A group of Phish fans has sent $1,500 to Herbert Hoover High School in South Clendenin, WV. Devastating flooding in June destroyed the first floor of the school, including the Music Department, which was under seven feet of water. The show choir lost all of its equipment and instruments: piano, keyboards, amps, stands, mics, cables, drum sets, library, lights… everything! Flooding was so severe that the entire school will be demolished and replaced, adding further stress and chaos as schedules are meanwhile staggered among area elementary and middle schools.

This contribution will only make a dent in the recovery costs of the music department alone, let alone the larger community: More than 1,000 people were made homeless, and 78 business were shut down, due to the flood. However, we hope to help shift the dialogue from damage to recovery, and encourage others to join in supporting the recovery of this programs in particular, as well as supporting music education more generally. As the program’s Katherine Silber said, “I believe through music the hurt that has been in these children’s lives can begin to be heal.”

The funds come from The Mockingbird Foundation’s Emergency Grants Fund, started in February of 2004 and fueled by three-percent (3%) of the Foundation’s net proceeds. Disbursements are made to help call attention to the needs of music education programs which have been impaired by environmential damage (such as fires, floods, and hurricanes) or moral outrage (such as vandalism, theft, or political conflict). Awards are made by decision of the Foundation’s board, outside of the normal two-tiered competitive application process used by the Foundation for general grants. Mockingbird has now made $33,100 in Emergency Grants.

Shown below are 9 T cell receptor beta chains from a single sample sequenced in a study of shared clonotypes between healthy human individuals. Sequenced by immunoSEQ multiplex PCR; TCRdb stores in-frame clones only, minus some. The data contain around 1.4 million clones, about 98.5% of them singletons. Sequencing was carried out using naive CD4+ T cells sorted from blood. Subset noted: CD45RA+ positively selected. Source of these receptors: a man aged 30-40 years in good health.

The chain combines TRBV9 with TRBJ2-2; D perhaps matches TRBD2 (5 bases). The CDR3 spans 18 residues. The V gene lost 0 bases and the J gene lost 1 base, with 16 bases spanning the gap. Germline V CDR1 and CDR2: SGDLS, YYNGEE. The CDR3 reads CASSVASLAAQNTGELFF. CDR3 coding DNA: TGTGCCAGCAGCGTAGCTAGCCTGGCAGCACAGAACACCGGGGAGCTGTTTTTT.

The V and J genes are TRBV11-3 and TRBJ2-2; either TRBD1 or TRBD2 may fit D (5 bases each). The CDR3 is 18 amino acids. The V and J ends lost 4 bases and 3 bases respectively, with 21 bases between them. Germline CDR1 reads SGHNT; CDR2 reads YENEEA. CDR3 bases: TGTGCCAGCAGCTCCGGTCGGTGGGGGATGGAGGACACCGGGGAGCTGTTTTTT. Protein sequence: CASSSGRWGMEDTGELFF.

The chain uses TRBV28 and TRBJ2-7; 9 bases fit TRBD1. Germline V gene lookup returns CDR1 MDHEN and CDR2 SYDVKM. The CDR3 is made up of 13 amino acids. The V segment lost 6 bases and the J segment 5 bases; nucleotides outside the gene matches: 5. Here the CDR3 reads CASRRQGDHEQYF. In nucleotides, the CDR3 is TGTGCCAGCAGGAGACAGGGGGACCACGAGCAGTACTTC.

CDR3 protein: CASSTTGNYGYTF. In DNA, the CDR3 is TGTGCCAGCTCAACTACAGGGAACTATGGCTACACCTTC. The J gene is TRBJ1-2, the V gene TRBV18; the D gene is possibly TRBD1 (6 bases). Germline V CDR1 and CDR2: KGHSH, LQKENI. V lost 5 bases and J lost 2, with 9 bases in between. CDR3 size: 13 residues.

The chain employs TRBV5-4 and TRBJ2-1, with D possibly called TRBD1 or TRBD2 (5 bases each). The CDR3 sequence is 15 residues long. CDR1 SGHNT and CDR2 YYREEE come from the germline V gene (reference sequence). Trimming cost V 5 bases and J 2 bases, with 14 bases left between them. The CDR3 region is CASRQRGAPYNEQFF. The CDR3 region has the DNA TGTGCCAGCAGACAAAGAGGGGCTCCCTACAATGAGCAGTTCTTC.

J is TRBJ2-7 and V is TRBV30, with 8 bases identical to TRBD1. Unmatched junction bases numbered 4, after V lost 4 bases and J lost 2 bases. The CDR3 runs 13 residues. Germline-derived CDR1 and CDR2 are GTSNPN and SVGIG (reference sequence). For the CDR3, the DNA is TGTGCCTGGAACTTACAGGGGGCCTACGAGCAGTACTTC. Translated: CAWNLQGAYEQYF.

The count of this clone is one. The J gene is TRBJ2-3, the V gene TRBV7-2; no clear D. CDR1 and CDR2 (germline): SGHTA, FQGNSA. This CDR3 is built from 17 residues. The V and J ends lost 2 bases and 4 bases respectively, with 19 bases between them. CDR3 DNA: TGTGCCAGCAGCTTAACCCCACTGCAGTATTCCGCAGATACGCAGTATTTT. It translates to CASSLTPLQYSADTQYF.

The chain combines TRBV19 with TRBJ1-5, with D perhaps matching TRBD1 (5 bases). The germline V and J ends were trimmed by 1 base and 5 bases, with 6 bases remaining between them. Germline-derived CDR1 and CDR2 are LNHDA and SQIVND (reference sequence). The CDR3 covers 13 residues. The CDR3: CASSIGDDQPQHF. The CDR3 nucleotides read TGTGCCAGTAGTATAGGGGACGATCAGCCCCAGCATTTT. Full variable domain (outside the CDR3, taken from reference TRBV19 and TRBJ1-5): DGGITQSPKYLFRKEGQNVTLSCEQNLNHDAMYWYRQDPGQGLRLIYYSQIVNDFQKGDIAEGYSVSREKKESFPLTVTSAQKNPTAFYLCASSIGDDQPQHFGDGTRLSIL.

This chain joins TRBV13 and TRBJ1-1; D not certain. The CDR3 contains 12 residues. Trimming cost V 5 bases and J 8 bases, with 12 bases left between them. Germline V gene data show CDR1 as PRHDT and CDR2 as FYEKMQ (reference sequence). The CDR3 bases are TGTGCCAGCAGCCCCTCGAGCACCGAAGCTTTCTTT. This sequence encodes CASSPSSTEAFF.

The Mockingbird Foundation is the leading provider of historical information about the band Phish and its music, and one of a small number of organizations focused on funding music education. The Foundation (a 501c3 nonprofit) has been operated entirely by volunteer fans of the band, without any salaries or paid staff, since its inception in 1996. It fundraises by celebrating the music of Phish, through comprehensive books, innovative recordings, creative donation premiums, and special events for the Phish fan community. With this newest grant, Mockingbird has made over 312 grants totaling more than one million dollars. For more information about Phish, see the official site http://www.phish.com or the Foundation’s fan-managed site http://www.phish.net.